AMH (Anti-Mullerian Hormone)-AMH Lab Testing

AMH can be done at any day of menstrual cycle

Antimullerian hormone (AMH), is a dimeric glycoprotein, a member of the transforming growth factor beta superfamily which acts on tissue growth and differentiation AMH is produced by Sertoli cells of the testis in males and by ovarian granulosa cells in females. In women AMH levels represent the ovarian follicular pool and could be a useful marker of ovarian reserve.
A serum level of AMH strongly correlates with antral follicle count and reflects the size of
primordial follicle pool. 

Role of AMH in gender differentiation

AMH remains distinctly higher in males than in females and levels increases during the 1st month to reach its peak in the 2nd year of life . Circulating levels remain high during childhood but fall at the onset of puberty, downregulated by the rising intratesticular concentration of testosterone.

Serum concentrations clearly above female values indicate that testicular tissue is present. Serum AMH is usually 50-fold lower in girls than in boys at birth and remains relatively stable from childhood through young adulthood .

Anti-Müllerian hormone (AMH), also known as Müllerian-inhibiting substance (MIS), was discovered and named based on its role in prenatal gender differentiation. The process of sexual differentiation in humans involves the development of either male or female reproductive organs.

The Y chromosome, found in males, contains a gene called SRY (sex-determining region Y). The presence of this gene triggers the differentiation of the gonad (an undifferentiated structure) into testes. Once the testes begin to develop, specialized cells called Sertoli cells within the testes secrete anti-Müllerian hormone (AMH).

AMH plays a crucial role in male sexual development by causing the regression or degeneration of the Müllerian ducts, which are embryonic structures that would otherwise develop into female internal reproductive organs such as the fallopian tubes, uterus, and upper vagina. In other words, AMH prevents the formation of female secondary sex organs in males.

The absence of AMH in females allows the Müllerian ducts to develop into the fallopian tubes, uterus, and vagina, which are essential for female reproductive function. Thus, AMH is a key factor in the sexual differentiation of male and female reproductive systems during prenatal development.

AMH as marker of Ovarian reserve

AMH lab test is a diagnostic tool used to assess the ovarian reserve in women. Ovarian reserve refers to the quantity and quality of a woman’s remaining eggs or follicles in the ovaries. The test measures the level of AMH hormone in the blood, which is produced by the small follicles in the ovaries

AMH has another important advantage over other biomarkers of ovarian reserve in that measuring it is more convenient for patients. AMH secretion is independent of gonadotropin regulation, with relatively stable serum levels throughout the menstrual cycle. As a result, samples can be collected without regard to cycle day. Again, this contrasts with other candidate markers like FSH, inhibin B, and estradiol that have variable patterns of secretion across the menstrual cycle. AMH has also proved to have the highest reproducibility between consecutive menstrual cycles.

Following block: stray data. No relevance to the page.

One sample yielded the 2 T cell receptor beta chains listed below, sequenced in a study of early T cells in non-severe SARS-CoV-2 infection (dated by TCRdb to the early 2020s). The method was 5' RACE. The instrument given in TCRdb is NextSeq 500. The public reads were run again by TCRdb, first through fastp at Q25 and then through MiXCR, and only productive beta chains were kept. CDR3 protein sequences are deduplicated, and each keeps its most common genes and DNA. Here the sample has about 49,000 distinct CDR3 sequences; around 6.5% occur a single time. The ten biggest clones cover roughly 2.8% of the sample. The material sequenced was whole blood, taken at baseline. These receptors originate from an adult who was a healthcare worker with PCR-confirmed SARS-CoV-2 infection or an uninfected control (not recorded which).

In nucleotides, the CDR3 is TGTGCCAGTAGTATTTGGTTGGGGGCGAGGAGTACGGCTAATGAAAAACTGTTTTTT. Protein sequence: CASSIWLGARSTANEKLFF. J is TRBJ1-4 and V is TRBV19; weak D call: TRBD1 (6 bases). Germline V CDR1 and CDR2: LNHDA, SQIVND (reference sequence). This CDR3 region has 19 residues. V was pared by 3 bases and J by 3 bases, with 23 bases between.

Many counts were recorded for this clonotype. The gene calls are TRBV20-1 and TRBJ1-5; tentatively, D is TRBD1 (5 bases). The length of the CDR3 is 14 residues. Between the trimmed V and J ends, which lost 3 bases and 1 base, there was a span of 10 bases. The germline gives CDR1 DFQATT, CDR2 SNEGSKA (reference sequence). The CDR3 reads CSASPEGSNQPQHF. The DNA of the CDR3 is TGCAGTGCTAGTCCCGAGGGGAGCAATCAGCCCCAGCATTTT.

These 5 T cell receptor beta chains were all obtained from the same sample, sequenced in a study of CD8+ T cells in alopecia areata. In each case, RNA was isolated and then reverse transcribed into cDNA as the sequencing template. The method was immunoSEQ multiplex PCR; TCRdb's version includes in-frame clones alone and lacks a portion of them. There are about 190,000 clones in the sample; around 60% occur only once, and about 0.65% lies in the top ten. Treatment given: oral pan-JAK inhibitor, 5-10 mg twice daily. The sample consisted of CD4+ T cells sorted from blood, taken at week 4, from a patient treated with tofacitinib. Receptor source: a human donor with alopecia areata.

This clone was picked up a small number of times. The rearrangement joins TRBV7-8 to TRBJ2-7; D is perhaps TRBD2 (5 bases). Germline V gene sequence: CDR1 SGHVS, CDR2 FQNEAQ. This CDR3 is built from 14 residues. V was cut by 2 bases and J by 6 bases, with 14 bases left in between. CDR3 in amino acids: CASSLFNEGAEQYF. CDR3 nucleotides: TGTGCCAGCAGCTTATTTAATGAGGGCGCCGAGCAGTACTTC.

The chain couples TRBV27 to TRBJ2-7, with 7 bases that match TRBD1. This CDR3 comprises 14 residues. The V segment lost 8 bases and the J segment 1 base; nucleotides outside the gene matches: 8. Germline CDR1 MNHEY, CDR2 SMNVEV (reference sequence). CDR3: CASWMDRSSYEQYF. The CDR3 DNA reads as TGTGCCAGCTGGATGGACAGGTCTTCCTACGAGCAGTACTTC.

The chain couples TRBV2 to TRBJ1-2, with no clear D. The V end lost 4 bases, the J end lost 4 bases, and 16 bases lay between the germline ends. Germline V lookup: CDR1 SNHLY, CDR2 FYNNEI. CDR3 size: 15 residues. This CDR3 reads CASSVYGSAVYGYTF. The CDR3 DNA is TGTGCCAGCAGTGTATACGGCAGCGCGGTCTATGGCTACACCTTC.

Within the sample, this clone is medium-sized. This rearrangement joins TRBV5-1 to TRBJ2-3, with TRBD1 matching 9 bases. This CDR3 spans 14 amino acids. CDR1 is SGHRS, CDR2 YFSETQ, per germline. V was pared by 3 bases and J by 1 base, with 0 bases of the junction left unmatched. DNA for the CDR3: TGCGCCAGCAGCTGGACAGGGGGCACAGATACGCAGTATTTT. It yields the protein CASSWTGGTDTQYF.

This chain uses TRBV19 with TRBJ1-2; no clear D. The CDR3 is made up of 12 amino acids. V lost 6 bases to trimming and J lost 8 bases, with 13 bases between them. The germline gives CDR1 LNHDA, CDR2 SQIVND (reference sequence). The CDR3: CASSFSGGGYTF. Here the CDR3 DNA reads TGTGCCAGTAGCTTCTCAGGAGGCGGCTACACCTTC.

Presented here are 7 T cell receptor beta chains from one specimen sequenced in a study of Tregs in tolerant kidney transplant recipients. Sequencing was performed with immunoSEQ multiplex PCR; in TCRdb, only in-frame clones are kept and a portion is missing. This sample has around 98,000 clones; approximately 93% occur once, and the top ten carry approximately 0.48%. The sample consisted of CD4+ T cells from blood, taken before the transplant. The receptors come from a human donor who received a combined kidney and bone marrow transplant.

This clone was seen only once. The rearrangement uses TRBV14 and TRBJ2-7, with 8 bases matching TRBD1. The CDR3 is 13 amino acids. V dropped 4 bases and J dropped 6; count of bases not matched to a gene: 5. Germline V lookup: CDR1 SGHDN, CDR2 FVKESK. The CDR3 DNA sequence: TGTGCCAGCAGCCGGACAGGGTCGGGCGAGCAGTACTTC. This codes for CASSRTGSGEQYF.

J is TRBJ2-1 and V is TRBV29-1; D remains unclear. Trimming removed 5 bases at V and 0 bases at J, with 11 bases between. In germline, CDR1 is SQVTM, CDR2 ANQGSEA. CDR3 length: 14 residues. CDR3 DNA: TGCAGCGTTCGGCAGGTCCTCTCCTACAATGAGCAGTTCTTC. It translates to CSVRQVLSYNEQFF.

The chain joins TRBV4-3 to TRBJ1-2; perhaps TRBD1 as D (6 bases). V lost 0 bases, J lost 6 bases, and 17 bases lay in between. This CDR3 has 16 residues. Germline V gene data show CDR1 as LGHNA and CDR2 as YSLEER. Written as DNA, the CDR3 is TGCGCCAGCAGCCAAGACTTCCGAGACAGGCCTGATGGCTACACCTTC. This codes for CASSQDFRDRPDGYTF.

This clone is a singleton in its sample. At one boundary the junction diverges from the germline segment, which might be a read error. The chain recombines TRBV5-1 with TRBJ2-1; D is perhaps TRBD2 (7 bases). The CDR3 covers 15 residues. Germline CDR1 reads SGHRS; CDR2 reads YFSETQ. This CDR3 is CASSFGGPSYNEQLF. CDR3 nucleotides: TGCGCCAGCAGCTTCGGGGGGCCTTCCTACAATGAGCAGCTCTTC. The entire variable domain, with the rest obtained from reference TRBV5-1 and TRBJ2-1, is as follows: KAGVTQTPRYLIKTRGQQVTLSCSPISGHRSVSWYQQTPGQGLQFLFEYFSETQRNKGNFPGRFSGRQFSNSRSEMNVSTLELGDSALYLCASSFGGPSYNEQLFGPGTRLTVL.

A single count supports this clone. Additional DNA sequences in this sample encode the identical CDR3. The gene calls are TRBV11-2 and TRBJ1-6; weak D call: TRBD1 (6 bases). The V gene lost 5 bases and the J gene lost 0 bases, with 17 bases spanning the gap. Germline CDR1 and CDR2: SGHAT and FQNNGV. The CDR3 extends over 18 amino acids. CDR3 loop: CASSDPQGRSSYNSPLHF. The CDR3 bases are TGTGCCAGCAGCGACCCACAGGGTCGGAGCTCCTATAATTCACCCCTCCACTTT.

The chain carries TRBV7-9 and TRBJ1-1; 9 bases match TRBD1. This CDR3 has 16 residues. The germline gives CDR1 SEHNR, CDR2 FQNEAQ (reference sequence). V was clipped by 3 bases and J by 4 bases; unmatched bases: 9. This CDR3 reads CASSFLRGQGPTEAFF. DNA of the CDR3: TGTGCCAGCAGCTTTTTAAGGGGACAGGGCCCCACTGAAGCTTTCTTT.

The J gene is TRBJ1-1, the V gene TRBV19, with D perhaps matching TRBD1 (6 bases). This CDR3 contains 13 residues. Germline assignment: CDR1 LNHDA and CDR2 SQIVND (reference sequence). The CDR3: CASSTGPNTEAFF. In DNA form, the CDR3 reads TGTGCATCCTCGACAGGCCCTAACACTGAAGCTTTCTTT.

In females Levels of AMH increase until early adulthood and then slowly decrease with increasing age until becoming undetectable before menopause.

Clinical indications of AMH testing

  • To assess ovarian status, including follicle development, ovarian reserve, and ovarian responsiveness, as part of evaluation for infertility and assisted reproduction protocols
  • To assess menopausal status, including premature ovarian failure
  • To assess ovarian function in patients with Polycystic ovarian syndrome (PCOS)
  • To evaluate infants with ambiguous genitalia and other intersex conditions
  • To evaluate testicular function in infants and children
  • To diagnose and monitor patients with AMH secreting Ovarian granulosa cell tumors


Sample RequirementDescription
Sample TypeVenous blood sample in plain /serum separator bulb (red top) (no additives)
Sample VolumeTypically 1-2 milliliters (ml)
Fasting RequirementGenerally not required
TimingCan be tested at any time during the menstrual cycle. Also suitable for women with irregular cycles or those on hormonal contraceptives or menopausal women
Special ConsiderationsInform healthcare provider of any medications or medical conditions that may influence AMH levels
Biotin interferenceIt is recommended to avoid biotin supplementation for at least 72 hours (3 days) prior to the test.

Significance of low anti-Müllerian hormone (AMH) levels:

Low AMH levels are often associated with a reduced ovarian response to fertility medications used in IVF stimulation protocols. A lower number of retrieved eggs may be expected, which can impact the chances of successful IVF outcomes, such as fewer embryos available for transfer or freezing.


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